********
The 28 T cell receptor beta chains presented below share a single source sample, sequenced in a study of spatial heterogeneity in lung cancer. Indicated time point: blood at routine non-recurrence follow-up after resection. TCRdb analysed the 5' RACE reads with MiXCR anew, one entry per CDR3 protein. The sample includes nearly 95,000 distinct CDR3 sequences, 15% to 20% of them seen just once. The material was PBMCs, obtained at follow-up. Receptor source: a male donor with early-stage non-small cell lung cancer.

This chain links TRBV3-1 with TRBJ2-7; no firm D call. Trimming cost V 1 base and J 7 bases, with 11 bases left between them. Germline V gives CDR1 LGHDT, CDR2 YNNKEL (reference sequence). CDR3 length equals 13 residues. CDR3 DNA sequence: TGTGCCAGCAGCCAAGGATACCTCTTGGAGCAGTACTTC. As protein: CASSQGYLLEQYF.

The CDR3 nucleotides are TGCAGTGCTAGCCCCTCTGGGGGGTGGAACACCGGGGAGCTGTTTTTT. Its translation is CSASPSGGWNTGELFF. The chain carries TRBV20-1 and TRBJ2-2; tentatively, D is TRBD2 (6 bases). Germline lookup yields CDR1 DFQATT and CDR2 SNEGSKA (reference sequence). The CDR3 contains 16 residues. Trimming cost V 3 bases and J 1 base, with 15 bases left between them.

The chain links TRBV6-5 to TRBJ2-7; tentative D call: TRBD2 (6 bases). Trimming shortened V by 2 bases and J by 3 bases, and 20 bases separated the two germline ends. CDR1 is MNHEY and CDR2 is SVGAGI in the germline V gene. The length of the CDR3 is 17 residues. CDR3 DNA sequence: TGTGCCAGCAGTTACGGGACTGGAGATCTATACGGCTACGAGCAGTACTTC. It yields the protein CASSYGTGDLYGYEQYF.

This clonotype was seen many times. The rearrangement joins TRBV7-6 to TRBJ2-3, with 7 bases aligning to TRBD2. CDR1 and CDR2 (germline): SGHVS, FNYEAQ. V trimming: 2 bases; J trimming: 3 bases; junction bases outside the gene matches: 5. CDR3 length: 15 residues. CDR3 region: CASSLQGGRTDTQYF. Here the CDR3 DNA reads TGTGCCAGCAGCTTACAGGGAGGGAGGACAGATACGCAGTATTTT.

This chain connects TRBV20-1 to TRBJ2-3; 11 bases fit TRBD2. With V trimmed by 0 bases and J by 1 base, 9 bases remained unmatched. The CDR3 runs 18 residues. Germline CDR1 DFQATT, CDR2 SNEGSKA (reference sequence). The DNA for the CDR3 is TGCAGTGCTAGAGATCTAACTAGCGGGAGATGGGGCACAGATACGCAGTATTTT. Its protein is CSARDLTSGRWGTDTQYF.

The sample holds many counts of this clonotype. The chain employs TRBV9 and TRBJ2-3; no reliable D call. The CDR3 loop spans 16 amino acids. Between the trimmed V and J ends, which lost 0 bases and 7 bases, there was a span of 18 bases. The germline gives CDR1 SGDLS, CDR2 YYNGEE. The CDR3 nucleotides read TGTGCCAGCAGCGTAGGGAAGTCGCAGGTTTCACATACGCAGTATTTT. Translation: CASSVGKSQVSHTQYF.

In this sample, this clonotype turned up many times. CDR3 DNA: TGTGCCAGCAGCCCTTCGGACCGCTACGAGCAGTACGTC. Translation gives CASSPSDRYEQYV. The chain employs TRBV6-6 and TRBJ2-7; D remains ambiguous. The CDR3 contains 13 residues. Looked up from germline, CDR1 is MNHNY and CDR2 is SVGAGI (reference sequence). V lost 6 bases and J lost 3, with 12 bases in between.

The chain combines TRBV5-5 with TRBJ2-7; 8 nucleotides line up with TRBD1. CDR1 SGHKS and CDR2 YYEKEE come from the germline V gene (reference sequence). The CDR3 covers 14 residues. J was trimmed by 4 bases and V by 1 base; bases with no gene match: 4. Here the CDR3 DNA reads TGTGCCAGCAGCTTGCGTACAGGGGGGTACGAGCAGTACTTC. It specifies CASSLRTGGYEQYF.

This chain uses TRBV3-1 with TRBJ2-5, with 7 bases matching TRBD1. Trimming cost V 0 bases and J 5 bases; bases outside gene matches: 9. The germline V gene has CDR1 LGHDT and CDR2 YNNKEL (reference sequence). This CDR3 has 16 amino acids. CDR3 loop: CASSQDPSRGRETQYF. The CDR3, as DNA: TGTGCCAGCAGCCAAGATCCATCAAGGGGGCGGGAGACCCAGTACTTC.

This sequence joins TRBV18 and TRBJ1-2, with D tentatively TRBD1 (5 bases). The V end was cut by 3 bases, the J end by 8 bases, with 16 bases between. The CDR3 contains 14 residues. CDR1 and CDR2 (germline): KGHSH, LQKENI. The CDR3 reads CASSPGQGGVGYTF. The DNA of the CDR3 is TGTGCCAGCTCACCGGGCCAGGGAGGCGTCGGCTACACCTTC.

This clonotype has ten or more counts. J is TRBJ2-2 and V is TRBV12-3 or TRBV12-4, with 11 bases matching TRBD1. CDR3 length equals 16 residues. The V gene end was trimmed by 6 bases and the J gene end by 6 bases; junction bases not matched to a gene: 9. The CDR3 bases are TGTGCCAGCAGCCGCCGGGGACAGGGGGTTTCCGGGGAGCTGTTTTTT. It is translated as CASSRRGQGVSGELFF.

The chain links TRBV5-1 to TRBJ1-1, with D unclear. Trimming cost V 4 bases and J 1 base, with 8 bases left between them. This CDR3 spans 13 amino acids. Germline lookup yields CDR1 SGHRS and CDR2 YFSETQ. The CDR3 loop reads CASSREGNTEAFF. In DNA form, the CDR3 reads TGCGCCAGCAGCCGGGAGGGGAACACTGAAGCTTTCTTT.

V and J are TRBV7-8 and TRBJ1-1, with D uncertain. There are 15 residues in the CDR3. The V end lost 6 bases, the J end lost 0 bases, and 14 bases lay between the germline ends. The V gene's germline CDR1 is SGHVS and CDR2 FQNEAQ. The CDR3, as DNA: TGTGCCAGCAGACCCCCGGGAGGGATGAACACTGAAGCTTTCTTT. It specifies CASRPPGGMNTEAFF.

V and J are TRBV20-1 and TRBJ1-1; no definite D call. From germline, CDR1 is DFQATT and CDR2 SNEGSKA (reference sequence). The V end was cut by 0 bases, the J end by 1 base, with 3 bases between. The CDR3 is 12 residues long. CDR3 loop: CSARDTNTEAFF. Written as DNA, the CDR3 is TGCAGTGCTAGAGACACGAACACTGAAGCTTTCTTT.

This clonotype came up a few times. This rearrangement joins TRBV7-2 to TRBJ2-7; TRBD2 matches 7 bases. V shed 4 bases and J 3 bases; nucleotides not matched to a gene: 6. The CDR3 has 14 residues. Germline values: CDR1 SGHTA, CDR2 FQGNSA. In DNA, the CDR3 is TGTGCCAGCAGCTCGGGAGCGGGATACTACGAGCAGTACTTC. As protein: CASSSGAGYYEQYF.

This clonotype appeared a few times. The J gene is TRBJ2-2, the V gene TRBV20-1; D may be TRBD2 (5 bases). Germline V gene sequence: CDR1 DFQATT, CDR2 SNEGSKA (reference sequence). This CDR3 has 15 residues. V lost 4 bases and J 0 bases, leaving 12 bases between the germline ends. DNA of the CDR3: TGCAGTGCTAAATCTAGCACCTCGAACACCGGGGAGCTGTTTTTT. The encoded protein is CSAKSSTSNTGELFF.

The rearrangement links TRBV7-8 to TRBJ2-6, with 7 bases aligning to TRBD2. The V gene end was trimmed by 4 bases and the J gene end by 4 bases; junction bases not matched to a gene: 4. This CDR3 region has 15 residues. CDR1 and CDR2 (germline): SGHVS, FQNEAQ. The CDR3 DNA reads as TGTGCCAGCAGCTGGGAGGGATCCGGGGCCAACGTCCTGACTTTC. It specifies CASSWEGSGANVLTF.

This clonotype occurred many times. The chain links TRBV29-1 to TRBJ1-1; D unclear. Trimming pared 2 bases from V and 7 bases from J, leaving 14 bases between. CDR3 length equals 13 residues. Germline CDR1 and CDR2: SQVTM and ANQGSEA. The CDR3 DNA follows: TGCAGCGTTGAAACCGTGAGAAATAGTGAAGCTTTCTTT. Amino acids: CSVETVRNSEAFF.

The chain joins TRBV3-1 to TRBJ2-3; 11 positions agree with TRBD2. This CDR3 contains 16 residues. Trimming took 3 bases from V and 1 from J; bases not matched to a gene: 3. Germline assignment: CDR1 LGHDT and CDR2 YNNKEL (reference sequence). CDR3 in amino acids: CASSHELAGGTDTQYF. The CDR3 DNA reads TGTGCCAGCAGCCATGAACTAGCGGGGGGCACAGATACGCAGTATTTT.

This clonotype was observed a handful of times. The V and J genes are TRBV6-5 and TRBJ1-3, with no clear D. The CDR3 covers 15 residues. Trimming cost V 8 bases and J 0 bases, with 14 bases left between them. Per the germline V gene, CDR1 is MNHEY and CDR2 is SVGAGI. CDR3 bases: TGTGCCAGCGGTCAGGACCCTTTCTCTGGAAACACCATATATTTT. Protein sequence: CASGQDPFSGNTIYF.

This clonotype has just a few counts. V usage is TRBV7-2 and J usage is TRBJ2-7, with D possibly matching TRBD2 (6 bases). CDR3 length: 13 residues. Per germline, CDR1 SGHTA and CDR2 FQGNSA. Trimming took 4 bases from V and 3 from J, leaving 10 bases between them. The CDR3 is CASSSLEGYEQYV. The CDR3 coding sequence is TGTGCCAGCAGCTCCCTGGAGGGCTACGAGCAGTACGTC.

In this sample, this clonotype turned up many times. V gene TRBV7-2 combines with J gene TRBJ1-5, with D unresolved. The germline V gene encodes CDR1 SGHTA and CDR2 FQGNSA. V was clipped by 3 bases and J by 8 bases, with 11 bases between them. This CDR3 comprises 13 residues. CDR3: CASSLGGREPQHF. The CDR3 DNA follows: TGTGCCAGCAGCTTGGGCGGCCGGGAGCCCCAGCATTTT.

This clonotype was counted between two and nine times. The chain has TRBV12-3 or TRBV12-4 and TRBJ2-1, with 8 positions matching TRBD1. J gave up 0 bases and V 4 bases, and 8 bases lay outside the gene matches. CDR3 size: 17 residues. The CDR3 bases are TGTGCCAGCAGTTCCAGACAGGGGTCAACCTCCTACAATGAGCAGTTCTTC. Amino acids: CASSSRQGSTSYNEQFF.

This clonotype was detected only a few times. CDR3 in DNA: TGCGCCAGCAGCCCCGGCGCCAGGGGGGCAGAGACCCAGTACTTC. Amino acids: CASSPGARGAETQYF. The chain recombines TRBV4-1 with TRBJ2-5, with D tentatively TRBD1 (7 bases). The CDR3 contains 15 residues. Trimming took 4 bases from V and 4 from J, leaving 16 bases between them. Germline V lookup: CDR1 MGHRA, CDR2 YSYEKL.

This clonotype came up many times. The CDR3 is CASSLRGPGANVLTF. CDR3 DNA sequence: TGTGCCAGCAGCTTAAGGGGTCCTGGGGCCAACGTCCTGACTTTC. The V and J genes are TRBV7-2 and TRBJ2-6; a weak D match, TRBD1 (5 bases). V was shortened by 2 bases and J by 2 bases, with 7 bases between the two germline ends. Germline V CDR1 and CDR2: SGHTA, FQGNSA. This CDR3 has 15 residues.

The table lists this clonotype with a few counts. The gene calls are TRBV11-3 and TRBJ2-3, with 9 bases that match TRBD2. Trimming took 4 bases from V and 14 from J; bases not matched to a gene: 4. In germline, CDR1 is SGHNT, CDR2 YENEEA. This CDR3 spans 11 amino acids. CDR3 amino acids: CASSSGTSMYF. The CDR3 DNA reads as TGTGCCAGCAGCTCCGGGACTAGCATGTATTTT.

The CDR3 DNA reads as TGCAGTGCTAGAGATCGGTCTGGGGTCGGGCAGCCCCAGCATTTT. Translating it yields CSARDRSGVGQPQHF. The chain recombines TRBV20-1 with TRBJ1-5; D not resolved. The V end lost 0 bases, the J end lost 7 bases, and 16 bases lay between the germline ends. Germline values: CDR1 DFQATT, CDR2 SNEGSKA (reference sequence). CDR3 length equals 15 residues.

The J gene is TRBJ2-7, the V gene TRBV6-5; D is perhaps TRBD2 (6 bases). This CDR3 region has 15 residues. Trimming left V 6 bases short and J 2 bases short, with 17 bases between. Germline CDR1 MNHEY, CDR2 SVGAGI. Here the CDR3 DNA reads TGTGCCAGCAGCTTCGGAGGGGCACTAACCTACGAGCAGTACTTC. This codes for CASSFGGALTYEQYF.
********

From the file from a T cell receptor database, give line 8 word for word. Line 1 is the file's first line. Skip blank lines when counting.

In this sample, this clonotype turned up many times. CDR3 DNA: TGTGCCAGCAGCCCTTCGGACCGCTACGAGCAGTACGTC. Translation gives CASSPSDRYEQYV. The chain employs TRBV6-6 and TRBJ2-7; D remains ambiguous. The CDR3 contains 13 residues. Looked up from germline, CDR1 is MNHNY and CDR2 is SVGAGI (reference sequence). V lost 6 bases and J lost 3, with 12 bases in between.